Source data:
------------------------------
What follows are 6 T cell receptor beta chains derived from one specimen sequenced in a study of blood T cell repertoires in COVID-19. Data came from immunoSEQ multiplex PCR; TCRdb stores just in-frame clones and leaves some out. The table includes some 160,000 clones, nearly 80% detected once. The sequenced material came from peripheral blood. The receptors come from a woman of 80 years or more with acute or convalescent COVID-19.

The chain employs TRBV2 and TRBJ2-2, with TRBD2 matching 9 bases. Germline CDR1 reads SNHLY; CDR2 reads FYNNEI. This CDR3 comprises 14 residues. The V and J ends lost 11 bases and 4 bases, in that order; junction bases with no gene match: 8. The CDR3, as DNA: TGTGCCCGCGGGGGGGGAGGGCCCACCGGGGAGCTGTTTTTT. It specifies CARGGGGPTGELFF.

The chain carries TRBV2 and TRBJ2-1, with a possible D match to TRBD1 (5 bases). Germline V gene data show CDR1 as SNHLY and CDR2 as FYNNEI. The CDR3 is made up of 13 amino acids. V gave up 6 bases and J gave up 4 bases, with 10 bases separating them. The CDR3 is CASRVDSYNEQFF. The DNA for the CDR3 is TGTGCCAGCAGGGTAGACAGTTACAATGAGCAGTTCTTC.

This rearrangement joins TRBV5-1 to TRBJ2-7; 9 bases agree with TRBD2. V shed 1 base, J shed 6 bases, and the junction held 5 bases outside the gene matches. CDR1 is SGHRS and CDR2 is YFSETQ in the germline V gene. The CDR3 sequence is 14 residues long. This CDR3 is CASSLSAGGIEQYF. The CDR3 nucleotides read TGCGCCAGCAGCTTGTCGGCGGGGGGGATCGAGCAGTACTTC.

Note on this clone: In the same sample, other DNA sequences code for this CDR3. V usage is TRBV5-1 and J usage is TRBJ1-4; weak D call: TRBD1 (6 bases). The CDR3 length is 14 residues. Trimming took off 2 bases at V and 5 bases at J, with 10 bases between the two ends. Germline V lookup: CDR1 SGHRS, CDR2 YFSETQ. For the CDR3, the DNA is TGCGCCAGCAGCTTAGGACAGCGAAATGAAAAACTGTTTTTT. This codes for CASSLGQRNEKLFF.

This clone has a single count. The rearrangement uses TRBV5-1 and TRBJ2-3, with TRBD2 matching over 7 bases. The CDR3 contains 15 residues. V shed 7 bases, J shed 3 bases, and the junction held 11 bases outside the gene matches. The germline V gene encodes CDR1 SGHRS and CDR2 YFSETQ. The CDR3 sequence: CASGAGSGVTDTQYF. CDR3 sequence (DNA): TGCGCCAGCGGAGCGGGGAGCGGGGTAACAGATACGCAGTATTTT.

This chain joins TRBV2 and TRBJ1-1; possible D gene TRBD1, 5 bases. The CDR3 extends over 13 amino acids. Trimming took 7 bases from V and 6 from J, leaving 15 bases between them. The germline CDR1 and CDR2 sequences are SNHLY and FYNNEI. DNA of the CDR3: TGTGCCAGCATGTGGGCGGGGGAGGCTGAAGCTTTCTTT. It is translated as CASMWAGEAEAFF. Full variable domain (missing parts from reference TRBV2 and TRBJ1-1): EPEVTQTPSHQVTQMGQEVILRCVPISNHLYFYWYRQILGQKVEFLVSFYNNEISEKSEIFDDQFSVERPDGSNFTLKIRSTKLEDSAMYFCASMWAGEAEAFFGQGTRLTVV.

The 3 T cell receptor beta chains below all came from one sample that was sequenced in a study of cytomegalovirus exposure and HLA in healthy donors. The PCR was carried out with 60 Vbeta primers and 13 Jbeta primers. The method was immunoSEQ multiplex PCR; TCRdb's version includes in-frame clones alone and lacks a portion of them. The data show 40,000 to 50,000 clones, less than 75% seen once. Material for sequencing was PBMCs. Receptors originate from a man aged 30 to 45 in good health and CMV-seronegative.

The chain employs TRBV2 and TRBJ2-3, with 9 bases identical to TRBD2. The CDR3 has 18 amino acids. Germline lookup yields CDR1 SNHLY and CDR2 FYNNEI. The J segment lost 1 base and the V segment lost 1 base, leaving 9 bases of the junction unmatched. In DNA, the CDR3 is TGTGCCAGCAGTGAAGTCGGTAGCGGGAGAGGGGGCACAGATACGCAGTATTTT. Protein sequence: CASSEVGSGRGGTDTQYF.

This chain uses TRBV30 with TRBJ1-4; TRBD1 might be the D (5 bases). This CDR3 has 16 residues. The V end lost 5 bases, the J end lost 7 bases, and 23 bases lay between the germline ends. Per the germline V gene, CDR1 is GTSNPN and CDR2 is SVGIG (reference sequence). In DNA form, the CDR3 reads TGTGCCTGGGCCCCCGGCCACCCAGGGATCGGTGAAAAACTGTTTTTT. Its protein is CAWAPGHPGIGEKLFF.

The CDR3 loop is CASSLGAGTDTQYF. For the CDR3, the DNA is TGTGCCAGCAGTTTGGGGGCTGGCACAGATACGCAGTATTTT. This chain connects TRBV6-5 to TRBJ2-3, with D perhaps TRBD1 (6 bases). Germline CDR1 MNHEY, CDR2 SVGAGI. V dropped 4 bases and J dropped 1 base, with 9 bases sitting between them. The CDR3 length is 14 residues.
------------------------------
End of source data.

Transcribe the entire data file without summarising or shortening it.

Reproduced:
What follows are 6 T cell receptor beta chains derived from one specimen sequenced in a study of blood T cell repertoires in COVID-19. Data came from immunoSEQ multiplex PCR; TCRdb stores just in-frame clones and leaves some out. The table includes some 160,000 clones, nearly 80% detected once. The sequenced material came from peripheral blood. The receptors come from a woman of 80 years or more with acute or convalescent COVID-19.

The chain employs TRBV2 and TRBJ2-2, with TRBD2 matching 9 bases. Germline CDR1 reads SNHLY; CDR2 reads FYNNEI. This CDR3 comprises 14 residues. The V and J ends lost 11 bases and 4 bases, in that order; junction bases with no gene match: 8. The CDR3, as DNA: TGTGCCCGCGGGGGGGGAGGGCCCACCGGGGAGCTGTTTTTT. It specifies CARGGGGPTGELFF.

The chain carries TRBV2 and TRBJ2-1, with a possible D match to TRBD1 (5 bases). Germline V gene data show CDR1 as SNHLY and CDR2 as FYNNEI. The CDR3 is made up of 13 amino acids. V gave up 6 bases and J gave up 4 bases, with 10 bases separating them. The CDR3 is CASRVDSYNEQFF. The DNA for the CDR3 is TGTGCCAGCAGGGTAGACAGTTACAATGAGCAGTTCTTC.

This rearrangement joins TRBV5-1 to TRBJ2-7; 9 bases agree with TRBD2. V shed 1 base, J shed 6 bases, and the junction held 5 bases outside the gene matches. CDR1 is SGHRS and CDR2 is YFSETQ in the germline V gene. The CDR3 sequence is 14 residues long. This CDR3 is CASSLSAGGIEQYF. The CDR3 nucleotides read TGCGCCAGCAGCTTGTCGGCGGGGGGGATCGAGCAGTACTTC.

Note on this clone: In the same sample, other DNA sequences code for this CDR3. V usage is TRBV5-1 and J usage is TRBJ1-4; weak D call: TRBD1 (6 bases). The CDR3 length is 14 residues. Trimming took off 2 bases at V and 5 bases at J, with 10 bases between the two ends. Germline V lookup: CDR1 SGHRS, CDR2 YFSETQ. For the CDR3, the DNA is TGCGCCAGCAGCTTAGGACAGCGAAATGAAAAACTGTTTTTT. This codes for CASSLGQRNEKLFF.

This clone has a single count. The rearrangement uses TRBV5-1 and TRBJ2-3, with TRBD2 matching over 7 bases. The CDR3 contains 15 residues. V shed 7 bases, J shed 3 bases, and the junction held 11 bases outside the gene matches. The germline V gene encodes CDR1 SGHRS and CDR2 YFSETQ. The CDR3 sequence: CASGAGSGVTDTQYF. CDR3 sequence (DNA): TGCGCCAGCGGAGCGGGGAGCGGGGTAACAGATACGCAGTATTTT.

This chain joins TRBV2 and TRBJ1-1; possible D gene TRBD1, 5 bases. The CDR3 extends over 13 amino acids. Trimming took 7 bases from V and 6 from J, leaving 15 bases between them. The germline CDR1 and CDR2 sequences are SNHLY and FYNNEI. DNA of the CDR3: TGTGCCAGCATGTGGGCGGGGGAGGCTGAAGCTTTCTTT. It is translated as CASMWAGEAEAFF. Full variable domain (missing parts from reference TRBV2 and TRBJ1-1): EPEVTQTPSHQVTQMGQEVILRCVPISNHLYFYWYRQILGQKVEFLVSFYNNEISEKSEIFDDQFSVERPDGSNFTLKIRSTKLEDSAMYFCASMWAGEAEAFFGQGTRLTVV.

The 3 T cell receptor beta chains below all came from one sample that was sequenced in a study of cytomegalovirus exposure and HLA in healthy donors. The PCR was carried out with 60 Vbeta primers and 13 Jbeta primers. The method was immunoSEQ multiplex PCR; TCRdb's version includes in-frame clones alone and lacks a portion of them. The data show 40,000 to 50,000 clones, less than 75% seen once. Material for sequencing was PBMCs. Receptors originate from a man aged 30 to 45 in good health and CMV-seronegative.

The chain employs TRBV2 and TRBJ2-3, with 9 bases identical to TRBD2. The CDR3 has 18 amino acids. Germline lookup yields CDR1 SNHLY and CDR2 FYNNEI. The J segment lost 1 base and the V segment lost 1 base, leaving 9 bases of the junction unmatched. In DNA, the CDR3 is TGTGCCAGCAGTGAAGTCGGTAGCGGGAGAGGGGGCACAGATACGCAGTATTTT. Protein sequence: CASSEVGSGRGGTDTQYF.

This chain uses TRBV30 with TRBJ1-4; TRBD1 might be the D (5 bases). This CDR3 has 16 residues. The V end lost 5 bases, the J end lost 7 bases, and 23 bases lay between the germline ends. Per the germline V gene, CDR1 is GTSNPN and CDR2 is SVGIG (reference sequence). In DNA form, the CDR3 reads TGTGCCTGGGCCCCCGGCCACCCAGGGATCGGTGAAAAACTGTTTTTT. Its protein is CAWAPGHPGIGEKLFF.

The CDR3 loop is CASSLGAGTDTQYF. For the CDR3, the DNA is TGTGCCAGCAGTTTGGGGGCTGGCACAGATACGCAGTATTTT. This chain connects TRBV6-5 to TRBJ2-3, with D perhaps TRBD1 (6 bases). Germline CDR1 MNHEY, CDR2 SVGAGI. V dropped 4 bases and J dropped 1 base, with 9 bases sitting between them. The CDR3 length is 14 residues.